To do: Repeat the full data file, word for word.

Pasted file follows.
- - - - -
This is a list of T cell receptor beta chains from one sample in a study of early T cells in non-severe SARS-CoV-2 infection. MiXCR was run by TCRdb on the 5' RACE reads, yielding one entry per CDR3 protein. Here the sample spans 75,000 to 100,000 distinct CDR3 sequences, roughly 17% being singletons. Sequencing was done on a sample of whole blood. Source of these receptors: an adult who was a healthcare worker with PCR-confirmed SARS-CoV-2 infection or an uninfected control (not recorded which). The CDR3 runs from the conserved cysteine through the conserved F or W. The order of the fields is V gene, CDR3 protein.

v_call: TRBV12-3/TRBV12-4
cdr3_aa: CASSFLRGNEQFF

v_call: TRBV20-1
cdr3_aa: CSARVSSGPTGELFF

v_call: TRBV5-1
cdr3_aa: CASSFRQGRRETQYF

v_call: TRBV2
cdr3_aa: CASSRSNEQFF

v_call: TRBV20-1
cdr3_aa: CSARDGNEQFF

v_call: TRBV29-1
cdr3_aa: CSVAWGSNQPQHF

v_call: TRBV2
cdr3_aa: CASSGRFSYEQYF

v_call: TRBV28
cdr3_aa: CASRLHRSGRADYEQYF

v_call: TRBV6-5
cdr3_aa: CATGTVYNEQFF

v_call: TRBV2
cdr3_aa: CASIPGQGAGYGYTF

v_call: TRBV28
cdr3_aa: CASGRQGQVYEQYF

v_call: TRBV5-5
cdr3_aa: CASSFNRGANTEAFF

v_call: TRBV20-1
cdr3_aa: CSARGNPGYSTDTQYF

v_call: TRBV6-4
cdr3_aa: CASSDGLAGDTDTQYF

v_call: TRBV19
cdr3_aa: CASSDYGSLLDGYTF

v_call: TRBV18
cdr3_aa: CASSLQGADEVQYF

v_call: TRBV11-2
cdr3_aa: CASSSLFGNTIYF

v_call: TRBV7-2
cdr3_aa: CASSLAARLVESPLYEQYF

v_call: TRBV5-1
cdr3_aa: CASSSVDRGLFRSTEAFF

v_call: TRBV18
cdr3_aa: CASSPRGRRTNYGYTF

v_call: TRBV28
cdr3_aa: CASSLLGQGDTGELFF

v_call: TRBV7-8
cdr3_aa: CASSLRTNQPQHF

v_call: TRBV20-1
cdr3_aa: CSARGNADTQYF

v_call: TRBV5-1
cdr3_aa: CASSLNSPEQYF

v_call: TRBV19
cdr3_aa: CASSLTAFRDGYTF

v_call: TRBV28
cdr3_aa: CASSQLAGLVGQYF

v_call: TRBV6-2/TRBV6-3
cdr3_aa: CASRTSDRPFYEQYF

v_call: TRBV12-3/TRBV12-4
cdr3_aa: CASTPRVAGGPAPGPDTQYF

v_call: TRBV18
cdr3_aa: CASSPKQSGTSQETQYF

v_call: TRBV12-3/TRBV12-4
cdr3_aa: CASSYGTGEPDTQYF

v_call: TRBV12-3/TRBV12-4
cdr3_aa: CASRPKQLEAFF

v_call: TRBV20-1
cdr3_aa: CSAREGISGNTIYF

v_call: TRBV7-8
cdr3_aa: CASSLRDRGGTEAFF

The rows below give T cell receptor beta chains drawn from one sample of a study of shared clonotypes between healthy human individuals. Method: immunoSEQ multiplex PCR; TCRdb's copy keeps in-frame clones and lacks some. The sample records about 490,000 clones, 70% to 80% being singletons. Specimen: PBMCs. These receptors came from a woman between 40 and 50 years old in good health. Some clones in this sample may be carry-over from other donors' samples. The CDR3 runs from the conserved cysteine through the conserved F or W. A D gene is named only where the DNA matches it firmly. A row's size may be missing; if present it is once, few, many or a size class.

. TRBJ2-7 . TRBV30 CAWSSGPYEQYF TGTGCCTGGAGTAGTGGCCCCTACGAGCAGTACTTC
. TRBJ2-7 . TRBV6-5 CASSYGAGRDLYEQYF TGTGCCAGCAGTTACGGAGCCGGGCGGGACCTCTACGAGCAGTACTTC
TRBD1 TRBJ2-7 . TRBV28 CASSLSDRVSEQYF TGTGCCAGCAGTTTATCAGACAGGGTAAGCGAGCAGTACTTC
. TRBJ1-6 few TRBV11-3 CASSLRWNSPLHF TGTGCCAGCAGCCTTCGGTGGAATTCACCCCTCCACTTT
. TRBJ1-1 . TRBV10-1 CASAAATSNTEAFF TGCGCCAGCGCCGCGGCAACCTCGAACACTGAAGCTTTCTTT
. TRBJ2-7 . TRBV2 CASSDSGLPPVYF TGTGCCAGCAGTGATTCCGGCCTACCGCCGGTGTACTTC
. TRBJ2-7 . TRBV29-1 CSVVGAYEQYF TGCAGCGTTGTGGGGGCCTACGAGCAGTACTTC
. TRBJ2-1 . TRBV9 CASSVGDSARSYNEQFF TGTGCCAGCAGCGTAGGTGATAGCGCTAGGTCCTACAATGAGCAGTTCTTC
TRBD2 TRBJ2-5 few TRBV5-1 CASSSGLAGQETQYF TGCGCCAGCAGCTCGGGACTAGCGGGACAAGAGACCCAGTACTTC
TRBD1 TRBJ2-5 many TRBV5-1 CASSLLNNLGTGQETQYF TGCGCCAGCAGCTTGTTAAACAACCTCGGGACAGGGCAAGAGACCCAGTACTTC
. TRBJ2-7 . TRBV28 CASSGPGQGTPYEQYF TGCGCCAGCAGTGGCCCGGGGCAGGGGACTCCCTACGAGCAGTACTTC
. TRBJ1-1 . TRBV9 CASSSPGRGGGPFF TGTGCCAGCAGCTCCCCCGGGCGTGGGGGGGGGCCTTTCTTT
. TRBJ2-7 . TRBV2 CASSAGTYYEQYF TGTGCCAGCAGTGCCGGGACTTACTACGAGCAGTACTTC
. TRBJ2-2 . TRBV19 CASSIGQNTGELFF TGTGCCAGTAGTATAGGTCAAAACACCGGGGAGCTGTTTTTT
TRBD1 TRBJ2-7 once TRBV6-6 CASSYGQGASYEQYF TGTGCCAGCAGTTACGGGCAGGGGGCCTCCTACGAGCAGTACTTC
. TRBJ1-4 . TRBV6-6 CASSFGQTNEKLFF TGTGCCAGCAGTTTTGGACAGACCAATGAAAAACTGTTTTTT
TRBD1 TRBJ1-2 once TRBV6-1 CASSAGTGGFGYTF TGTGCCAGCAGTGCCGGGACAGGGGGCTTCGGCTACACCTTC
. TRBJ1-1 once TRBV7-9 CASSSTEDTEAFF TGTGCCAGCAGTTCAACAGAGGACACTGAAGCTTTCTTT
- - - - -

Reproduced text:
This is a list of T cell receptor beta chains from one sample in a study of early T cells in non-severe SARS-CoV-2 infection. MiXCR was run by TCRdb on the 5' RACE reads, yielding one entry per CDR3 protein. Here the sample spans 75,000 to 100,000 distinct CDR3 sequences, roughly 17% being singletons. Sequencing was done on a sample of whole blood. Source of these receptors: an adult who was a healthcare worker with PCR-confirmed SARS-CoV-2 infection or an uninfected control (not recorded which). The CDR3 runs from the conserved cysteine through the conserved F or W. The order of the fields is V gene, CDR3 protein.

v_call: TRBV12-3/TRBV12-4
cdr3_aa: CASSFLRGNEQFF

v_call: TRBV20-1
cdr3_aa: CSARVSSGPTGELFF

v_call: TRBV5-1
cdr3_aa: CASSFRQGRRETQYF

v_call: TRBV2
cdr3_aa: CASSRSNEQFF

v_call: TRBV20-1
cdr3_aa: CSARDGNEQFF

v_call: TRBV29-1
cdr3_aa: CSVAWGSNQPQHF

v_call: TRBV2
cdr3_aa: CASSGRFSYEQYF

v_call: TRBV28
cdr3_aa: CASRLHRSGRADYEQYF

v_call: TRBV6-5
cdr3_aa: CATGTVYNEQFF

v_call: TRBV2
cdr3_aa: CASIPGQGAGYGYTF

v_call: TRBV28
cdr3_aa: CASGRQGQVYEQYF

v_call: TRBV5-5
cdr3_aa: CASSFNRGANTEAFF

v_call: TRBV20-1
cdr3_aa: CSARGNPGYSTDTQYF

v_call: TRBV6-4
cdr3_aa: CASSDGLAGDTDTQYF

v_call: TRBV19
cdr3_aa: CASSDYGSLLDGYTF

v_call: TRBV18
cdr3_aa: CASSLQGADEVQYF

v_call: TRBV11-2
cdr3_aa: CASSSLFGNTIYF

v_call: TRBV7-2
cdr3_aa: CASSLAARLVESPLYEQYF

v_call: TRBV5-1
cdr3_aa: CASSSVDRGLFRSTEAFF

v_call: TRBV18
cdr3_aa: CASSPRGRRTNYGYTF

v_call: TRBV28
cdr3_aa: CASSLLGQGDTGELFF

v_call: TRBV7-8
cdr3_aa: CASSLRTNQPQHF

v_call: TRBV20-1
cdr3_aa: CSARGNADTQYF

v_call: TRBV5-1
cdr3_aa: CASSLNSPEQYF

v_call: TRBV19
cdr3_aa: CASSLTAFRDGYTF

v_call: TRBV28
cdr3_aa: CASSQLAGLVGQYF

v_call: TRBV6-2/TRBV6-3
cdr3_aa: CASRTSDRPFYEQYF

v_call: TRBV12-3/TRBV12-4
cdr3_aa: CASTPRVAGGPAPGPDTQYF

v_call: TRBV18
cdr3_aa: CASSPKQSGTSQETQYF

v_call: TRBV12-3/TRBV12-4
cdr3_aa: CASSYGTGEPDTQYF

v_call: TRBV12-3/TRBV12-4
cdr3_aa: CASRPKQLEAFF

v_call: TRBV20-1
cdr3_aa: CSAREGISGNTIYF

v_call: TRBV7-8
cdr3_aa: CASSLRDRGGTEAFF

The rows below give T cell receptor beta chains drawn from one sample of a study of shared clonotypes between healthy human individuals. Method: immunoSEQ multiplex PCR; TCRdb's copy keeps in-frame clones and lacks some. The sample records about 490,000 clones, 70% to 80% being singletons. Specimen: PBMCs. These receptors came from a woman between 40 and 50 years old in good health. Some clones in this sample may be carry-over from other donors' samples. The CDR3 runs from the conserved cysteine through the conserved F or W. A D gene is named only where the DNA matches it firmly. A row's size may be missing; if present it is once, few, many or a size class.

. TRBJ2-7 . TRBV30 CAWSSGPYEQYF TGTGCCTGGAGTAGTGGCCCCTACGAGCAGTACTTC
. TRBJ2-7 . TRBV6-5 CASSYGAGRDLYEQYF TGTGCCAGCAGTTACGGAGCCGGGCGGGACCTCTACGAGCAGTACTTC
TRBD1 TRBJ2-7 . TRBV28 CASSLSDRVSEQYF TGTGCCAGCAGTTTATCAGACAGGGTAAGCGAGCAGTACTTC
. TRBJ1-6 few TRBV11-3 CASSLRWNSPLHF TGTGCCAGCAGCCTTCGGTGGAATTCACCCCTCCACTTT
. TRBJ1-1 . TRBV10-1 CASAAATSNTEAFF TGCGCCAGCGCCGCGGCAACCTCGAACACTGAAGCTTTCTTT
. TRBJ2-7 . TRBV2 CASSDSGLPPVYF TGTGCCAGCAGTGATTCCGGCCTACCGCCGGTGTACTTC
. TRBJ2-7 . TRBV29-1 CSVVGAYEQYF TGCAGCGTTGTGGGGGCCTACGAGCAGTACTTC
. TRBJ2-1 . TRBV9 CASSVGDSARSYNEQFF TGTGCCAGCAGCGTAGGTGATAGCGCTAGGTCCTACAATGAGCAGTTCTTC
TRBD2 TRBJ2-5 few TRBV5-1 CASSSGLAGQETQYF TGCGCCAGCAGCTCGGGACTAGCGGGACAAGAGACCCAGTACTTC
TRBD1 TRBJ2-5 many TRBV5-1 CASSLLNNLGTGQETQYF TGCGCCAGCAGCTTGTTAAACAACCTCGGGACAGGGCAAGAGACCCAGTACTTC
. TRBJ2-7 . TRBV28 CASSGPGQGTPYEQYF TGCGCCAGCAGTGGCCCGGGGCAGGGGACTCCCTACGAGCAGTACTTC
. TRBJ1-1 . TRBV9 CASSSPGRGGGPFF TGTGCCAGCAGCTCCCCCGGGCGTGGGGGGGGGCCTTTCTTT
. TRBJ2-7 . TRBV2 CASSAGTYYEQYF TGTGCCAGCAGTGCCGGGACTTACTACGAGCAGTACTTC
. TRBJ2-2 . TRBV19 CASSIGQNTGELFF TGTGCCAGTAGTATAGGTCAAAACACCGGGGAGCTGTTTTTT
TRBD1 TRBJ2-7 once TRBV6-6 CASSYGQGASYEQYF TGTGCCAGCAGTTACGGGCAGGGGGCCTCCTACGAGCAGTACTTC
. TRBJ1-4 . TRBV6-6 CASSFGQTNEKLFF TGTGCCAGCAGTTTTGGACAGACCAATGAAAAACTGTTTTTT
TRBD1 TRBJ1-2 once TRBV6-1 CASSAGTGGFGYTF TGTGCCAGCAGTGCCGGGACAGGGGGCTTCGGCTACACCTTC
. TRBJ1-1 once TRBV7-9 CASSSTEDTEAFF TGTGCCAGCAGTTCAACAGAGGACACTGAAGCTTTCTTT